The government is set to make it even harder for Australians to get exemptions to leave the country, while at the same time saying international borders are unlikely to open until at least the middle of next year.
National cabinet met on Friday morning, pledging at least six repatriation flights will transfer Australians from India after May 15, with three set to land in Darwin for quarantine at the Howard Springs facility, and one each in New South Wales, Queensland and Victoria.
While there is hope for those trying to travel from India, international travel is set to become more difficult across the board. In the statement from national cabinet, state and territory leaders seemed to support calls from Western Australian Premier Mark McGowan to clamp down on Australians seeking to leave the country.
"The Commonwealth will also consider tightening Australian Border Force (ABF) outbound travel restrictions for Australians travelling overseas and continue the restrictions in place in respect of applications for travel to high risk countries," the statement said.
Earlier on Friday, Trade Minister Dan Tehan confirmed Australia's borders would not be open to tourists for at least another year.
"The best guess would be in the middle to the second half of next year but as we've seen throughout this pandemic, things can change," Mr Tehan said on Sky News.
"So, the hope would be that we might be able to see a few more bubbles set up and would be able to see more travel being undertaken. But we're in a pandemic so, this is a best guess at this stage."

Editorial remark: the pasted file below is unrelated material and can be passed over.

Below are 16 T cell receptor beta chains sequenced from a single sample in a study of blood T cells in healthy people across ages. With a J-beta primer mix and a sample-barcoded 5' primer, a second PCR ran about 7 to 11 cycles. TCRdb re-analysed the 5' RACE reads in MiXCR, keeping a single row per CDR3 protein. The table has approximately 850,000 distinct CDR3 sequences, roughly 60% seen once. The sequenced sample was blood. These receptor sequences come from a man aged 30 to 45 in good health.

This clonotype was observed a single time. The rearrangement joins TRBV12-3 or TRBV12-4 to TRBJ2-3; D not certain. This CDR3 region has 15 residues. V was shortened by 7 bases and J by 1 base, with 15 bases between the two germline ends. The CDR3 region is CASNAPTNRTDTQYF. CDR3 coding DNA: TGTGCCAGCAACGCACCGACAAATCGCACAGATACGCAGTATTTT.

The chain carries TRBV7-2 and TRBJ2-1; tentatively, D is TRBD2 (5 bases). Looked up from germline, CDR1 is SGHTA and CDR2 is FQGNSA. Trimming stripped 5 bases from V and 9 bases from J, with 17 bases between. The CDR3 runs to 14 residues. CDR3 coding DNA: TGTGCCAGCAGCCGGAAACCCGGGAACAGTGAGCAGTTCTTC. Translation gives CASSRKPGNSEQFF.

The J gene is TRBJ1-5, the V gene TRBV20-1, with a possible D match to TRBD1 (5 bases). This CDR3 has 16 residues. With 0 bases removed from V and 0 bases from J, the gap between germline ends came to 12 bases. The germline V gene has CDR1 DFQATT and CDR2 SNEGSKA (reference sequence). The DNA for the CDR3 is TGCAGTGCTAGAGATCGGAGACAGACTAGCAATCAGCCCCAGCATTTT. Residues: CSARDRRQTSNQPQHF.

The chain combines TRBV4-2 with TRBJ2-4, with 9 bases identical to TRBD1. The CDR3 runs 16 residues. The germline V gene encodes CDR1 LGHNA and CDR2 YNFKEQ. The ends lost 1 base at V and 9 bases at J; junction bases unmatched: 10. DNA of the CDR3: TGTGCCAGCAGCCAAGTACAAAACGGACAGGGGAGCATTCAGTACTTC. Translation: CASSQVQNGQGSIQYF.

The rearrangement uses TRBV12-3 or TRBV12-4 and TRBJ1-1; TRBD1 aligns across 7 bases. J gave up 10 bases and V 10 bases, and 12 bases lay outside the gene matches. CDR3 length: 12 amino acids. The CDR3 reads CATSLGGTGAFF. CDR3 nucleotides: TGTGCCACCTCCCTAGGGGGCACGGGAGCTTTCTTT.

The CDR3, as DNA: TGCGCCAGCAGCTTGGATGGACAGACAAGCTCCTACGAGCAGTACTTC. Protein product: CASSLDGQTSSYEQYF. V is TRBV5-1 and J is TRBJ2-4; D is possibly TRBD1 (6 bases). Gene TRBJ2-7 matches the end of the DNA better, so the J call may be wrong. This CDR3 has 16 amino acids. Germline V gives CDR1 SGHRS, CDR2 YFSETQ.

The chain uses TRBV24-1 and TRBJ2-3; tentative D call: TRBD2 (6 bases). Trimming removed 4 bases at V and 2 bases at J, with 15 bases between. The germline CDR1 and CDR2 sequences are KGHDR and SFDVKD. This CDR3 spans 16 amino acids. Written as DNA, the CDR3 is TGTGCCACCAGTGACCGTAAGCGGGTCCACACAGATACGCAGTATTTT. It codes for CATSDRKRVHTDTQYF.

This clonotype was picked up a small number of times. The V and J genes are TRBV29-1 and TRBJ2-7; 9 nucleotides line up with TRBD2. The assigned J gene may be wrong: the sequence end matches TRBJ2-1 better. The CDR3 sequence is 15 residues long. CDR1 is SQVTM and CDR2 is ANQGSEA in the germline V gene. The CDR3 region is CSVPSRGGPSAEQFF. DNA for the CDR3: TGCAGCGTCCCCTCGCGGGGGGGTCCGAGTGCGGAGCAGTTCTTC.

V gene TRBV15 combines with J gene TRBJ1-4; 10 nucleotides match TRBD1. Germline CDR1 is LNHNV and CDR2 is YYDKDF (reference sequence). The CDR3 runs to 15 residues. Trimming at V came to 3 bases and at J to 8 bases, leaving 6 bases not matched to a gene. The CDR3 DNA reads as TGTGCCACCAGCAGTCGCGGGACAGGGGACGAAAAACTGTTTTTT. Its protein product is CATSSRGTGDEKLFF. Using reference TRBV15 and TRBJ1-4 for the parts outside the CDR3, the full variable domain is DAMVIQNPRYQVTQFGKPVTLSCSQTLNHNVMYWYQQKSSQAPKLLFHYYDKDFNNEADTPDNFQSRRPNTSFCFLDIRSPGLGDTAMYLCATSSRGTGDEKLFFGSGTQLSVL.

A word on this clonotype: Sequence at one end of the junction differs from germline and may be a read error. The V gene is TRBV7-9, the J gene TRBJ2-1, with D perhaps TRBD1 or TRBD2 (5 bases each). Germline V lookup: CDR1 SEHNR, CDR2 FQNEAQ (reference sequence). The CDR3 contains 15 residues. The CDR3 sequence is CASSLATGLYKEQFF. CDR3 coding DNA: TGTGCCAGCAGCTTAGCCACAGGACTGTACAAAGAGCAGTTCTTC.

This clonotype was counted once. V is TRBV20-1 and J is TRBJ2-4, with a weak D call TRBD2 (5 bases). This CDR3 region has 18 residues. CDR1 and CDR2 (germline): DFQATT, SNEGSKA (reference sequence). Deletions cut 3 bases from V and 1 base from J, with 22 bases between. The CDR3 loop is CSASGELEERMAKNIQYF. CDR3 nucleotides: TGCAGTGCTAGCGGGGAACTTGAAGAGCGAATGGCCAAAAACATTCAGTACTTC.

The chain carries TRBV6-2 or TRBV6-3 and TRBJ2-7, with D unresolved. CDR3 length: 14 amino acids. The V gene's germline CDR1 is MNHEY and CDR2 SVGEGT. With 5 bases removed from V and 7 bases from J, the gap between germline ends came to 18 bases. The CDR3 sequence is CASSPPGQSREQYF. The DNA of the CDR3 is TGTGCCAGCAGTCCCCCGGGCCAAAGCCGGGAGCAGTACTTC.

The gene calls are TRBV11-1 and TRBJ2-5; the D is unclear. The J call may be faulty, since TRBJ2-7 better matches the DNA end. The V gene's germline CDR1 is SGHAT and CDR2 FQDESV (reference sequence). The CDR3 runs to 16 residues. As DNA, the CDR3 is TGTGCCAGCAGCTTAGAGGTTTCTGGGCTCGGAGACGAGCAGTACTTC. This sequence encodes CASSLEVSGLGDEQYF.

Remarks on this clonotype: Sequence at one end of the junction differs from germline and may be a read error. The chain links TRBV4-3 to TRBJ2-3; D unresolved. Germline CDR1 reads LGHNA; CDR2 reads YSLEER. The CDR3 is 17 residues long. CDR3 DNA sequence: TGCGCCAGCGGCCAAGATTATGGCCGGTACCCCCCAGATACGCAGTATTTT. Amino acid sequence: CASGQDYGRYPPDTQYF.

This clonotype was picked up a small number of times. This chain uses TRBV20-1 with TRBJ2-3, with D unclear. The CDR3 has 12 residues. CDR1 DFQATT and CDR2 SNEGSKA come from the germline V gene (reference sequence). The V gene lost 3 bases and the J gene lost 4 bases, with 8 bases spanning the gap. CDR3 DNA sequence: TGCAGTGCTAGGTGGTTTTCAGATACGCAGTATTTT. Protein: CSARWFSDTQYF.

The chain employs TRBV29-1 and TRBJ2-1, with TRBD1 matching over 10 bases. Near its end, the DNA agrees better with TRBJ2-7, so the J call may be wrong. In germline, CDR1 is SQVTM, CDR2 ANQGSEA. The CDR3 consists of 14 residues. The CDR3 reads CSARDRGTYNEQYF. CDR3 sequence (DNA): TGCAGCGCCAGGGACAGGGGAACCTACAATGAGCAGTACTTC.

Prime Minister Scott Morrison on Friday announced the India travel ban would end on its planned expiry date, following a fierce backlash against the harsh measures.
There are 9500 Australians registered with the government wanting to come home, and 950 considered vulnerable in India.
Mr Morrison spoke with Indian prime minister Narendra Modi on Friday, and after the meeting said Mr Modi had thanked Australia for supporting India during the pandemic.
"We'll work closely on global challenges," Mr Morrison tweeted after the phone call.
People found to have coronavirus in a pre-flight test will be denied the right to board planes.
The ACT will not re-open its hotel quarantine program to take flights from India, as the territory doesn't have access to suitable large scale facilities, a government spokeswoman said.
"We recognise that there are ACT residents still to return to Australia and we are exploring options with other states to facilitate arrangements for these Canberrans," the statement said.
"The ACT government is reimbursing other states for the small number of ACT residents quarantining at their port of entry."
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